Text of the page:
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ADVANCED CARE PLANNING
The following information is adapted from Advance Care Planning Australia.
Advance care planning is about individuals making informed decisions around their health care choices now and into the future, especially thinking about their end of life. Advance care planning is an opportunity to consider your values, goals, beliefs and preferences for future health care. Looking at the types of care and treatment options available for various ailments to decide which you would accept or refuse if you had a life-limiting illness or injury and were unable to communicate your wishes. It’s preferable to share conversations with close family and health care providers so they are aware of your preferences and respect your informed choices. You are encouraged to elect a ‘substitute decision-maker’ to ensure your health care preferences are supported in the event you are unable to verbally communicate your wishes. A valuable resource may be found in the conversation starter resource, a useful tool to guide open conversations.
Ideally, you will go on to record your wishes in an Advance Care Directive which is a formal, usually legally binding document used to record your specific wishes and preferences for future care. This includes specific treatments you would accept or refuse if you had a life limiting illness, injury or were approaching your end of life. An advance care directive will only be used if you do not have capacity to decide for yourself or are unable to communicate your wishes. It is recommended your advance care directive be written and signed by you and a witness. Your elected substitute decision-maker, formally known as ‘Enduring Guardian’, whose role is to make health and lifestyle decisions on your behalf, should you be unable to communicate your preferences will be guided by your advance care directive, also known as an emotional will. It is recommended you appoint a trusted family member for this role. You may wish to also appoint a substitute Enduring Guardian in case your principal nominee is unavailable. Further information and forms may be sourced here, substitute decision maker.
A copy of your advance care directive should be provided to your health care providers, Enduring Guardian, close family and may be uploaded to your online My Health record. An advance care directive is valid and legally binding when you had decision-making capacity when you made it, you made it without influence or pressure by anyone, it has clear and specific details about treatment that you would accept or refuse, you have not revoked it and that it extends to the situation at hand.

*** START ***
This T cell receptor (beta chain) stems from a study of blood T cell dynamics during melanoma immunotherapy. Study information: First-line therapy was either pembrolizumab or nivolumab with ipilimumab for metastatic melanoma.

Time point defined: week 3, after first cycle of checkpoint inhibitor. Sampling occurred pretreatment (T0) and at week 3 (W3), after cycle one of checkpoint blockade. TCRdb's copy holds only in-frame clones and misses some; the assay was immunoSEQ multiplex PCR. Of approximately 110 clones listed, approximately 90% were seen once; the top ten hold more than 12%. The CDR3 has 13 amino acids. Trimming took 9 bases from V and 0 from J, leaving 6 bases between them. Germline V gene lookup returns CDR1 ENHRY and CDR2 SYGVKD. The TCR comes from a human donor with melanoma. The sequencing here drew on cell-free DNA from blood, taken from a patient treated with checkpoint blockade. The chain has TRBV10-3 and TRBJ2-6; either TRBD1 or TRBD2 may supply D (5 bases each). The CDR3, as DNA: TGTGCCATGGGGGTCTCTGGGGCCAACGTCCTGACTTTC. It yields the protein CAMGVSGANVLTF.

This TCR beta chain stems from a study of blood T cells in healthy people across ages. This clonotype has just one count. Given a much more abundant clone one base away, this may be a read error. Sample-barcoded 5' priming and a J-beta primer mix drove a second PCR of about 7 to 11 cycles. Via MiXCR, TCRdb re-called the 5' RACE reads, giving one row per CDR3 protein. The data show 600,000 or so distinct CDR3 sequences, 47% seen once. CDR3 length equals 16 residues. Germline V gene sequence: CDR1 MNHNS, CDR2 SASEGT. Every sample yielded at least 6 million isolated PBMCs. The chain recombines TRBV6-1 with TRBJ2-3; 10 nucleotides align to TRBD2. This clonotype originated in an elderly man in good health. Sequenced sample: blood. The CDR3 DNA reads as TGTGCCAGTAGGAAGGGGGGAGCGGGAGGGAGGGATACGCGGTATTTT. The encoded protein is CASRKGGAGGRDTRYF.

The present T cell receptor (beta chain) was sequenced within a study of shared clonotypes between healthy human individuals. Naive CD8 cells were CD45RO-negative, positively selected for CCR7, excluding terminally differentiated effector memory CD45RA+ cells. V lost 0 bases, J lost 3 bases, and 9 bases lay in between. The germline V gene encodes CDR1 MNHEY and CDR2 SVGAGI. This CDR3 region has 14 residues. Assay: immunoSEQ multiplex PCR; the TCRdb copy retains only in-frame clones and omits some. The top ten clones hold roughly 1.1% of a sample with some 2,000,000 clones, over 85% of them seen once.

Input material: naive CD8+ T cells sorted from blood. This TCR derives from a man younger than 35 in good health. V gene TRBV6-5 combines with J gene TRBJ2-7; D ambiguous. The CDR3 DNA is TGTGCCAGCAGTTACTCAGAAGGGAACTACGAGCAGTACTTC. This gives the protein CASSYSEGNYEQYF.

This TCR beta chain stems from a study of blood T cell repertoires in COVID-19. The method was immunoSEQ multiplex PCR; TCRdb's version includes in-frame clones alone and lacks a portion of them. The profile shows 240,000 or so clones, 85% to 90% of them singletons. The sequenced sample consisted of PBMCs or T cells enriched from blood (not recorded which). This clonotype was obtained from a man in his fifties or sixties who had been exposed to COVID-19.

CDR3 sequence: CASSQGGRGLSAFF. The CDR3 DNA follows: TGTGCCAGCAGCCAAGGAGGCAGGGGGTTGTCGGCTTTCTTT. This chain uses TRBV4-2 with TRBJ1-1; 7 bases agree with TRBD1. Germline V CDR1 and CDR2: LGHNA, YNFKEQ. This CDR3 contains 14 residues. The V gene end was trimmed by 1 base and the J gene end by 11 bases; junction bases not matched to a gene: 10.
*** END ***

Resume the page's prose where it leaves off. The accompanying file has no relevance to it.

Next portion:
The Advance Care Directive application process and forms vary between States and Territories with each location's resources available here to create your plan.
Advanced care planning benefits everyone: you, your family and your health care providers. Some important factors to consider when completing your plan:
Forward planning helps ensure you receive the care you actually want and eliminate what you don’t
Improves ongoing end of life care/ palliative care
Loved ones of those having undertaken advanced care planning experience less anxiety, depression, stress and are more satisfied with care
Reduces incidences of unnecessary invasive procedures
Improved pain management
Voluntary assisted dying. Organ or tissue donation wishes
How you wish to be treated emotionally and physically leading up to, during and following death
Do you have any spiritual or religious requests?
Where is your preferred place to die? Home, hospice, hospital etc.
If you haven’t undertaken advanced care planning or created an advanced care directive or identified a substitute decision maker, and you become seriously ill, doctors will make treatment decisions based on their own assessments of your best interests. This may include treatments you would not want.
Advance Care Planning can be extended to include emotional and spiritual wishes, cultural considerations and customs, rituals, funeral planning, living Wills and legacy documents can be used to to allocate possessions not dealt with in your Will or estate.
Please note that AHFA uses the term ‘Family’ to indicate kinship bonds and relationships of mutual love and support. These relationships may or may not be biological or legally recognised. However, if your family sits outside of the nuclear unit, it is imperative that your advanced care directive and funeral wishes be clearly communicated so that your values are upheld.
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